ROME – I got a call Saturday to come on air from my friends at CNN, where I serve as senior Vatican analyst. The producers wanted me to join a morning news program, following a recent interview with Pope Francis in which he compared populist rhetoric about “us” and “we” to the kind of talk associated with the Nazis.
“I am worried because you hear speeches that resemble those by Hitler in 1934. ‘Us first, We… We ….’” Such thinking, the pope said, “is frightening.”
The gist of the TV question I got on Saturday was this: “Why did Pope Francis choose now to enter the debate about white supremacy and hate?”
Obviously, my answer was supposed to be that Francis has been appalled by the shootings in the U.S. in El Paso and Dayton, coupled with the fact that the El Paso gunman has been linked to white nationalism and anti-immigrant sentiment, and is concerned about the national debate the situation has unleashed about whether the populist rhetoric espoused by President Donald Trump, especially what he has to say about immigrants, may have played a role in the violence.
Alas, I ended up throwing a bit of cold water on the storyline.
First of all, in response to the question “why now?” for the pope’s interview, it’s important to remember that it came with the Italian newspaper La Stampa. Coincidentally, that happens to be the paper for which his new editorial director, veteran Italian journalist and confidante Andrea Tornielli, used to work. Tornielli was appointed in December 2018 and recently got a couple of new deputies from the pope, including former interim papal spokesman Alessandro Gisotti.
In other words, it’s at least as likely that giving the interview to La Stampa was about paying off a debt to an old friend as it was a desire to engage current events in the United States.
Moreover, if there was any political subtext to the comments, it’s much more likely to be in the pope’s own backyard. In the last few days, the populist Deputy Prime Minister Matteo Salvini, known for his hardline anti-immigrant stance, has announced that he’s exiting the current ruling coalition with the left-wing Five Star movement and wants new elections to be called. Polls suggest Salvini and his League party would do very well, perhaps ending up in a position to sustain a government more or less on their own.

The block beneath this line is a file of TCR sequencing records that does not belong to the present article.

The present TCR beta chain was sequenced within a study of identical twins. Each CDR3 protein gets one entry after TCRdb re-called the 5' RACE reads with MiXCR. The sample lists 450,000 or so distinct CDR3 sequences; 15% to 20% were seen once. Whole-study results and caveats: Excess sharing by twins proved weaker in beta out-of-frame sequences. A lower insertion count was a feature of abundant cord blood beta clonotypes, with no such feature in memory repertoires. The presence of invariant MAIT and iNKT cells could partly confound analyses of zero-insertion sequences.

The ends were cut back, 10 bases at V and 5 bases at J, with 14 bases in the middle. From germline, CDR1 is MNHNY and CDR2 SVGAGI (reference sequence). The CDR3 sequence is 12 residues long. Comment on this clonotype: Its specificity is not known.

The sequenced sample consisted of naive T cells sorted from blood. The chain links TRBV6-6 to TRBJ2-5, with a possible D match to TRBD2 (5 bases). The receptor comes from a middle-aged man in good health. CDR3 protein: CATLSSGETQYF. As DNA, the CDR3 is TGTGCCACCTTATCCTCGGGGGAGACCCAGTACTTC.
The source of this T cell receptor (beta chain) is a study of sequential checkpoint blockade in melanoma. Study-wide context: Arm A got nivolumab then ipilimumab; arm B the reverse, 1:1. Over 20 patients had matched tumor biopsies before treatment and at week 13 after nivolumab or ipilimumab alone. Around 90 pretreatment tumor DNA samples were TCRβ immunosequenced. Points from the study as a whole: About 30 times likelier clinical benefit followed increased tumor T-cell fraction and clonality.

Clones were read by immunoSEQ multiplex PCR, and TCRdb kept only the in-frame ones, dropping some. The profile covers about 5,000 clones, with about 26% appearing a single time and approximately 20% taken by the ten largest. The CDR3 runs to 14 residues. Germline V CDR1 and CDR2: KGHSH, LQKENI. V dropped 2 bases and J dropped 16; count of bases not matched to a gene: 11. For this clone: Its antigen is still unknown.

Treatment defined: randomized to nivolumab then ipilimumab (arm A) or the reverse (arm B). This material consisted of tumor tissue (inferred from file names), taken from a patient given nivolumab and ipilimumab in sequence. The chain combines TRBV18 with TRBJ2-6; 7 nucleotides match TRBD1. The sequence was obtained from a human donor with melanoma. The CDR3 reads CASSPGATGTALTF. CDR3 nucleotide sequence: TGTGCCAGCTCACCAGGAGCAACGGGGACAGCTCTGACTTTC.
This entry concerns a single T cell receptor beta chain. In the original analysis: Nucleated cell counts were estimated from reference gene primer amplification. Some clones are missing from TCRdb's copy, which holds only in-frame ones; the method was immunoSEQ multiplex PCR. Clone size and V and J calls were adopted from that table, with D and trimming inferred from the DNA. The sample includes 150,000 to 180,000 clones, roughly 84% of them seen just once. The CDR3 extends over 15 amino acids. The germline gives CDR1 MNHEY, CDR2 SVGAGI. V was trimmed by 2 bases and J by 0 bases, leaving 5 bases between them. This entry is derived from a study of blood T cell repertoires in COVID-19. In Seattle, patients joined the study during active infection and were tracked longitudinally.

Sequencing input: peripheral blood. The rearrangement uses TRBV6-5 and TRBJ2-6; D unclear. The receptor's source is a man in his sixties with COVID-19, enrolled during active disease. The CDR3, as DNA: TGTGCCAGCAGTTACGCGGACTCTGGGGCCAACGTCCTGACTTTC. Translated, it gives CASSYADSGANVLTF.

Recently I had lunch with a colleague in the Vatican press corps here I respect tremendously, and we speculated a bit about which newspapers Francis probably sees every morning. The consensus was that they’re mostly Italian, leading us to suspect that if he had any specific political situation in the back of his mind when he made his comments on populism, it was probably Salvini rather than Trump or anyone else (say, Boris Johnson in the UK, Rodrigo Duterte in the Philippines, or Jair Bolsonaro in Brazil, all of whom would be equally good candidates.)
The theory that Francis’s horizon was mostly European is reinforced by a less-quoted portion of his La Stampa interview, in which he said that national sovereignty is a worthy value to defend, “but relations with other countries, with the European community, must also be protected and promoted.” Indeed, much of the interview was about Europe and its future.
Granted, Francis did issue a statement in response to the U.S. shootings, and Vatican media have prominently featured the statements of the U.S. bishops. Granted, too, it’s well-known that Francis is no friend to many aspects of the worldview represented by Trump. Still, there’s little reason to believe the pope himself is hanging on every latest presidential utterance.
There’s a larger point, which is this: There’s a natural tendency for people everywhere to assume that when the pope speaks, he must be talking about them. That impulse is turbo-charged for Americans, since we generally believe that everyone, everywhere, is thinking and talking about the same stuff we are, and if they’re not, it’s because they’re out of touch or part of the problem.
If you need a case in point, look no further than the clerical sexual abuse crisis. It’s absolutely inconceivable for many Americans that the sex abuse mess isn’t what the pope is thinking about when het gets up in the morning and goes to bed at night, yet the raw reality is that seen in a global perspective, it’s simply one among many priorities any pope would have to face.
In truth, popes are responsible for the affairs of a global church composed of 1.3 billion people in every nook and cranny of the planet, and much of the time their pronouncements are intentionally crafted to extend across space and time – in other words, not to refer directly to any specific personality or situation.
Moreover, there’s another reason to believe that this particular pope often isn’t talking about the U.S. even when we’re tempted to think he is, which is this: As a Latin American, Francis resents the fact the United States believes itself to be the center of the universe, he has ambivalent feelings about America politically and culturally, his English isn’t that great, and he has few close American friends and advisors.
To bottom-line things, the American left needs to accept the fact that not everything this pope says about justice, the poor, immigrants, race and populism is an indictment of Donald Trump, and the American right needs to make peace with the fact that they think about Pope Francis far more than he thinks about them.
For Americans, Pope Francis is actually an invitation to think about the rest of the world, to ponder realities beyond our own borders that might shape a pope’s thinking. It’s a stretch, sure, but in a 21st century multipolar world, that sort of exercise could probably do us some good – especially, one might add, with a Synod of Bishops on the Amazon looming in October.
Follow John Allen on Twitter: @JohnLAllenJr
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